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to indigenous business
By Patricia Kelly,
Director Gene ral, IP Austral ia
Creating intellectual prope rty (IP) from traditional know ledge involves a number of
complex legal and cultu ral issues. To show how effective management of IP can help
protect the brands, designs and inve ntions of the businesses run by Abor iginal and
Torres Strait Islander people, IP Australia has developed a suite of culturally-relevant
materials known as Nanga Ma i Arung, which roughly translates to “Dream Shi eld”.
Chosen with the help of Alla n Madden, elder of the Gadical People, Dream Shield is
a metaphor for the way in which IP righ ts can act as a shield.
Indigenous Australian s operate in many elds that generate valuabl e IP, from con-
ventional elds such as construction, retail, tourism, graphic design and professional
services to cultura l businesses like eco-tourism, bush foods and cre ative arts. Dream
Shield seeks to encourage i ndigenous entrepreneurs to con sider what makes their
business special, and to make informed decisions about protecting it.
ESTABLISHING DREAM SHIELD
In 2009, IP Australia establish ed an Indigenous Exper t Panel to improve understanding
of how indigenous busines s owners viewed a nd understood the IP system.
We learnt that while existing IP mes sages are generally applicable to the indige nous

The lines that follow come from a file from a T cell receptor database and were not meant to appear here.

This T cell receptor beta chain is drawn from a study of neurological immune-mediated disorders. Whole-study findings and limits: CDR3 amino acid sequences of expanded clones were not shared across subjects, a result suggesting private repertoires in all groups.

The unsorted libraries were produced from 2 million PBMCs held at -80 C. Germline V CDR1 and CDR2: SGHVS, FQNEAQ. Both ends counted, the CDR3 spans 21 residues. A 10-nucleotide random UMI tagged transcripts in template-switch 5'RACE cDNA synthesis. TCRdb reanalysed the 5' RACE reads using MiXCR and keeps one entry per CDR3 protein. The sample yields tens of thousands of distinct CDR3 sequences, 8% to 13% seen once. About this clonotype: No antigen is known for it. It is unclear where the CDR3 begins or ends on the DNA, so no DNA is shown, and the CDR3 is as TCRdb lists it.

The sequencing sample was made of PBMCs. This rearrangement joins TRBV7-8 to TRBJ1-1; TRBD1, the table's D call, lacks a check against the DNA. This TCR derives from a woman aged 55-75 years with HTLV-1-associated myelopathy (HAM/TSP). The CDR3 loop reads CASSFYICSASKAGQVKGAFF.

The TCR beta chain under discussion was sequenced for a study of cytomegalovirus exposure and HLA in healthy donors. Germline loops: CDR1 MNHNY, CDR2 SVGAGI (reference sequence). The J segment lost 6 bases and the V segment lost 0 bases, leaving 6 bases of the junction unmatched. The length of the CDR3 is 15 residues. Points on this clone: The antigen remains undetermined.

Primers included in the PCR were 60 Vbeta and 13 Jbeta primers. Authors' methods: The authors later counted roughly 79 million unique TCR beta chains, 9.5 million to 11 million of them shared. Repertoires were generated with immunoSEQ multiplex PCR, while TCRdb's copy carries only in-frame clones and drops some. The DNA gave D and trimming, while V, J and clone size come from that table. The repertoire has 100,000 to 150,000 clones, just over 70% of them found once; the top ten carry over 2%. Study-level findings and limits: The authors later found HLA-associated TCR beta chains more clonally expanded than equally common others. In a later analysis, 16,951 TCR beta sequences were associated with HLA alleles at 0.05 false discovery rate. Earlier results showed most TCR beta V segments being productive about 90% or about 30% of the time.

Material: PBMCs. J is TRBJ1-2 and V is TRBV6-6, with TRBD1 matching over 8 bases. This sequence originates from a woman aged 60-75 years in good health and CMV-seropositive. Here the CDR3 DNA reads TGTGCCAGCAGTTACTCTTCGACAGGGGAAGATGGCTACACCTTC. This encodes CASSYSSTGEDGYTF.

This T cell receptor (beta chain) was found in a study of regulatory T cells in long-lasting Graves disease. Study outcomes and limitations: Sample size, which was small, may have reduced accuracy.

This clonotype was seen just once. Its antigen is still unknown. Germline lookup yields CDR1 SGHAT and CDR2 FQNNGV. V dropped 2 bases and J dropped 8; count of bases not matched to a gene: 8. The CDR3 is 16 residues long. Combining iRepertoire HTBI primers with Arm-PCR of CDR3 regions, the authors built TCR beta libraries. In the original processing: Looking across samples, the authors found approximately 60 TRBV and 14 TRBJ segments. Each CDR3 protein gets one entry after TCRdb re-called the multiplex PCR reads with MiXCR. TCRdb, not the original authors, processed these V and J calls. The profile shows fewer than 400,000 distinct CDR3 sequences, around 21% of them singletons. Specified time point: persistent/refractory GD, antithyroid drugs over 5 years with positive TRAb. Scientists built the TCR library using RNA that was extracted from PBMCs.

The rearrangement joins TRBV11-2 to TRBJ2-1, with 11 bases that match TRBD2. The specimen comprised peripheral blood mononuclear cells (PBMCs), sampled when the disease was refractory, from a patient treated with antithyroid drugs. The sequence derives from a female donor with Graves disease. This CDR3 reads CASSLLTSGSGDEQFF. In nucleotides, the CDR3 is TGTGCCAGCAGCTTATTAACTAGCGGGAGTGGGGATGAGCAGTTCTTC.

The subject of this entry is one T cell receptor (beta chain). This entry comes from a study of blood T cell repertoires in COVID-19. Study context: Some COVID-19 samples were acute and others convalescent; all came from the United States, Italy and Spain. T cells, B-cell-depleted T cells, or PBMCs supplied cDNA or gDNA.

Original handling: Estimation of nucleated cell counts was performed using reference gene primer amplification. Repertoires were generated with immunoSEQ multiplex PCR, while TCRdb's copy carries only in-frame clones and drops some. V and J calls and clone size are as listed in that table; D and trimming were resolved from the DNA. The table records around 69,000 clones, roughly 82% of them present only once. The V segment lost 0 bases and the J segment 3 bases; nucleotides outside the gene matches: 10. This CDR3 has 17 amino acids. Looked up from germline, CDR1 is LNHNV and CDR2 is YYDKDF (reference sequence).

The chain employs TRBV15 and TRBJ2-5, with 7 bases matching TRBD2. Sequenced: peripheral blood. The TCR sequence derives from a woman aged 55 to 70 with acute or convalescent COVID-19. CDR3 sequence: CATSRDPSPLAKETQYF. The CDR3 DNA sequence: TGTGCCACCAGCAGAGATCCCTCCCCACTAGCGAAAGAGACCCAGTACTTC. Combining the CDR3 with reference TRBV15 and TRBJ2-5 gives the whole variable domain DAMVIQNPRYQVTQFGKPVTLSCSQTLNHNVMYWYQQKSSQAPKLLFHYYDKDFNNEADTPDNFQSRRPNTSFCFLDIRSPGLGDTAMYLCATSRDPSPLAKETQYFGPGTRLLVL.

business communit y, we could do more to adapt them to this aud ience. Census data
tells us there are between 3,300 a nd 6,000 indigenous busines ses across Australia
with a large proportion of th em located in remote regions.
IP Australia began worki ng with an indigenous design company to create a serie s of
video materials on patents, tradema rks, designs and aspects of traditional kn owledge.
Alison Page, a well-known indige nous spokesperson and des igner, narrated each
case study and becam e the public face of Dream Shield, ena bling us to reach out
and engage with our target a udience.
ADAPTING IP MESSAGES TO THE INDIGENOUS BUSINESS COMMUNITY
Understanding how to use the IP system c an help indigenous busine sses protect
unique features of their work an d gain a commercial advantage. IP exists in m ost
indigenous businesses, particularly those operating in creative industries. For many,
it might be their brand, or per haps a unique way of producing something, or a n
innovative jewelry design.
Photo: © IP Australia
“Dream Shie ld has been a reward ing initiat ive
allowi ng us to partner w ith indigenous
communitie s and communicat e the value of
IP to their bus inesses,” expla ins Patricia Kel ly,
Director Gene ral of IP Austra lia (above).